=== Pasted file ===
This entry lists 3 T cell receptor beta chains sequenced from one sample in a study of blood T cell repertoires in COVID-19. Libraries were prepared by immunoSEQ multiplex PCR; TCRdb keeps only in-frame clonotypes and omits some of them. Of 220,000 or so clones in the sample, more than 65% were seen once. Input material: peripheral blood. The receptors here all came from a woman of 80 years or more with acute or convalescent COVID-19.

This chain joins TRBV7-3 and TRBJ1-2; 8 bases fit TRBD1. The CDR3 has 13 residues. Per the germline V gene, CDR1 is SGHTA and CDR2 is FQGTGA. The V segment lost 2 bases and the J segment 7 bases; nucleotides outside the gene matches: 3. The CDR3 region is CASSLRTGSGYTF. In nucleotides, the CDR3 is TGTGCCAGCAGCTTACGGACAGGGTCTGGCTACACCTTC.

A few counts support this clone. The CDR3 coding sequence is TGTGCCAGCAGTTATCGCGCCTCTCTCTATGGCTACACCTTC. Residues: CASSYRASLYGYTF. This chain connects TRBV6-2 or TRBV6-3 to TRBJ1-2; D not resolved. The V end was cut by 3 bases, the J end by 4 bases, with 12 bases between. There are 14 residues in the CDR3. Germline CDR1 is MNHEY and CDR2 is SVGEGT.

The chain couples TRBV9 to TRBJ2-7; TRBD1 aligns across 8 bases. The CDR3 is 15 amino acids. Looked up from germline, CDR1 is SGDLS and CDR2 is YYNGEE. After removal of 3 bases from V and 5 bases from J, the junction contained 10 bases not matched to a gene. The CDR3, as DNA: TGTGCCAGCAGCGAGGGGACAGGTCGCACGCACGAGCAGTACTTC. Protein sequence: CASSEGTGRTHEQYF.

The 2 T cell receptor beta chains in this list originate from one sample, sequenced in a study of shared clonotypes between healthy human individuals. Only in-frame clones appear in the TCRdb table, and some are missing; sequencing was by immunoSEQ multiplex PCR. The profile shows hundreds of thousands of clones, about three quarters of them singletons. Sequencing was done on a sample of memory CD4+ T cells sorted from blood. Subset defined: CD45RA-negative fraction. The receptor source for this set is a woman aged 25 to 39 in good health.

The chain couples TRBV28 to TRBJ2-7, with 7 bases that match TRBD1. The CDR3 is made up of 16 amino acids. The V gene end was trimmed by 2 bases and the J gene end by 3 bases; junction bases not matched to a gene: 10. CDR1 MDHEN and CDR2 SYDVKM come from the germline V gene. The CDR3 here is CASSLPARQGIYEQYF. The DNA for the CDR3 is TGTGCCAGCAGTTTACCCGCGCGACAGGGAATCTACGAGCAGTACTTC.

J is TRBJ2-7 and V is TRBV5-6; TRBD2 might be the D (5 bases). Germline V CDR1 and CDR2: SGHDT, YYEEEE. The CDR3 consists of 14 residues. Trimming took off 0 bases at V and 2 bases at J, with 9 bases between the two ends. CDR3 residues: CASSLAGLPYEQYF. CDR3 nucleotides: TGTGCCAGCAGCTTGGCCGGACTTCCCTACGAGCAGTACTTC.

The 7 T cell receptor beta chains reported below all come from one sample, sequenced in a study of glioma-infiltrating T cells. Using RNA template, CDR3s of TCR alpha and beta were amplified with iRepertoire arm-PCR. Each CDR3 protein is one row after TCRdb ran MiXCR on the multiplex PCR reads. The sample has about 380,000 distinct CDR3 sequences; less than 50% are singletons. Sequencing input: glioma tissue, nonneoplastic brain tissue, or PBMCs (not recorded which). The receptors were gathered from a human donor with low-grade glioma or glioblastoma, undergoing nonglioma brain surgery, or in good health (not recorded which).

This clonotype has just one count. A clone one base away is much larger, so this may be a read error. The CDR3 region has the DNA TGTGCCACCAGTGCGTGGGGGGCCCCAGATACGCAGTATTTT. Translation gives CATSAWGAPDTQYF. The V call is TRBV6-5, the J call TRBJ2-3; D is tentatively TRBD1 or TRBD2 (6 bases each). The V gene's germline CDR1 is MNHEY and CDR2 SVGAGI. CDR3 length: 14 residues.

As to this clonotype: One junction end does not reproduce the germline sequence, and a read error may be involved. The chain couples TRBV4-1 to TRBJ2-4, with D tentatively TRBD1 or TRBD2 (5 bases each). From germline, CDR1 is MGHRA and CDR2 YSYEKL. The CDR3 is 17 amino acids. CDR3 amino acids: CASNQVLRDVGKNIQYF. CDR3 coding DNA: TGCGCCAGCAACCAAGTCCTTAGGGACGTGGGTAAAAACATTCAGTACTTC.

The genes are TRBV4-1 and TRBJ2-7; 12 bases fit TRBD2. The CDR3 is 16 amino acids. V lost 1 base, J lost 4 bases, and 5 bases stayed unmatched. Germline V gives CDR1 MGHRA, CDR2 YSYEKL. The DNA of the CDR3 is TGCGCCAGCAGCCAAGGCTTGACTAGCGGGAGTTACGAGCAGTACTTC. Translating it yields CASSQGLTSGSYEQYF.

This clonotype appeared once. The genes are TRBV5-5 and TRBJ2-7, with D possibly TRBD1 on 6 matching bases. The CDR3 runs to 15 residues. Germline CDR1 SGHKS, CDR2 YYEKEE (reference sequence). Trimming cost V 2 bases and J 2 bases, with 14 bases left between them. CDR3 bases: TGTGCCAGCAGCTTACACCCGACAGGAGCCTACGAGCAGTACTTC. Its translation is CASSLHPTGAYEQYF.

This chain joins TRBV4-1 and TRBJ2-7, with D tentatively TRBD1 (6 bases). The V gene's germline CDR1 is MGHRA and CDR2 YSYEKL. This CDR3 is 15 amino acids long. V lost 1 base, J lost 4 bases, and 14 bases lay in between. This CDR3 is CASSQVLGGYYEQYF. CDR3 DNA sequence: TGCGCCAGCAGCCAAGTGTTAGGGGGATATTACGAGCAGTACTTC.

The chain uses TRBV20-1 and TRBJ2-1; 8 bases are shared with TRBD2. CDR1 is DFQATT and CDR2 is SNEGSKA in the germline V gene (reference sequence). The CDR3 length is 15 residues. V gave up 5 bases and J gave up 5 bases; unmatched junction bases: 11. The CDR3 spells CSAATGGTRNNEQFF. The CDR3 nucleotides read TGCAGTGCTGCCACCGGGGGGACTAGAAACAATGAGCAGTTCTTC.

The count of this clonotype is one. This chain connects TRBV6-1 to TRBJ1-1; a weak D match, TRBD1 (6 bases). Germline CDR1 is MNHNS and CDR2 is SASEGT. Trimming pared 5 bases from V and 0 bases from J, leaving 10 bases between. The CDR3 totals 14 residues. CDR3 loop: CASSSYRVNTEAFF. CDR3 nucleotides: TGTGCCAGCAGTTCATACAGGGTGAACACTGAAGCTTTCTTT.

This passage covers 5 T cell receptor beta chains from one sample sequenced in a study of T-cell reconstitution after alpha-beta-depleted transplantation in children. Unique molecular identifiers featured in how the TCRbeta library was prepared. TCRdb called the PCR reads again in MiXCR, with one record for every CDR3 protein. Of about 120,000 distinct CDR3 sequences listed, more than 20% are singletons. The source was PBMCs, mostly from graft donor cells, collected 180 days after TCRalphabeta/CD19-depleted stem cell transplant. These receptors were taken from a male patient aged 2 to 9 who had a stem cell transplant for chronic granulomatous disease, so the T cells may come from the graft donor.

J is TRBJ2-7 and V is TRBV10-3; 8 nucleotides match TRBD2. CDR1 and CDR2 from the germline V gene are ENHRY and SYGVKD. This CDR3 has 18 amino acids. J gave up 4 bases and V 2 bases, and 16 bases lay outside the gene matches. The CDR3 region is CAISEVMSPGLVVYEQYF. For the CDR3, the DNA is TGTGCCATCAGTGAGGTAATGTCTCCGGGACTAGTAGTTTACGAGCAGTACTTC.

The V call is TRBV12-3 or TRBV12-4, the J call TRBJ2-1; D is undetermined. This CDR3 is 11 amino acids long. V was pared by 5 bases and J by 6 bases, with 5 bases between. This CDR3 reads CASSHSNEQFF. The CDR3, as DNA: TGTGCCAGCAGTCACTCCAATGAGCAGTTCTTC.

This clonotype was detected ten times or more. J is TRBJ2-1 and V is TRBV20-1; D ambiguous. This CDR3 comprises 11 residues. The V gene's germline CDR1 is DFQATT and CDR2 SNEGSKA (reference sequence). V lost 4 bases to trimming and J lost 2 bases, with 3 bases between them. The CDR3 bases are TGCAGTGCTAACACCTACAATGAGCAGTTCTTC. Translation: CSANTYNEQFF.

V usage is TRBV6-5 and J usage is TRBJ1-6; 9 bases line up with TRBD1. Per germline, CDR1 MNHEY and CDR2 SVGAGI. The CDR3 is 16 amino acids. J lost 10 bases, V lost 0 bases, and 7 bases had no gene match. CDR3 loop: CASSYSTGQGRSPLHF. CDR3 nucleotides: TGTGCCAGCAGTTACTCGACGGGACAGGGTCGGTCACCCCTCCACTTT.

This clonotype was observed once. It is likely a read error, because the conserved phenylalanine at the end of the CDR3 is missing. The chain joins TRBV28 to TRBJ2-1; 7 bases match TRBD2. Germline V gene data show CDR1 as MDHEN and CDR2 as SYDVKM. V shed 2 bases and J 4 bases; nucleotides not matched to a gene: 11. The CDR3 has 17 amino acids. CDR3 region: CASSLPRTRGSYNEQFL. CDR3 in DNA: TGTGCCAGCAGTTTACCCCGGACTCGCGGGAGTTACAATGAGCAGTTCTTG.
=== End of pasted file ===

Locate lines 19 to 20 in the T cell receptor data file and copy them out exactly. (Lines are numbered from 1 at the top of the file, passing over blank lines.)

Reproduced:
This clonotype was detected ten times or more. J is TRBJ2-1 and V is TRBV20-1; D ambiguous. This CDR3 comprises 11 residues. The V gene's germline CDR1 is DFQATT and CDR2 SNEGSKA (reference sequence). V lost 4 bases to trimming and J lost 2 bases, with 3 bases between them. The CDR3 bases are TGCAGTGCTAACACCTACAATGAGCAGTTCTTC. Translation: CSANTYNEQFF.

V usage is TRBV6-5 and J usage is TRBJ1-6; 9 bases line up with TRBD1. Per germline, CDR1 MNHEY and CDR2 SVGAGI. The CDR3 is 16 amino acids. J lost 10 bases, V lost 0 bases, and 7 bases had no gene match. CDR3 loop: CASSYSTGQGRSPLHF. CDR3 nucleotides: TGTGCCAGCAGTTACTCGACGGGACAGGGTCGGTCACCCCTCCACTTT.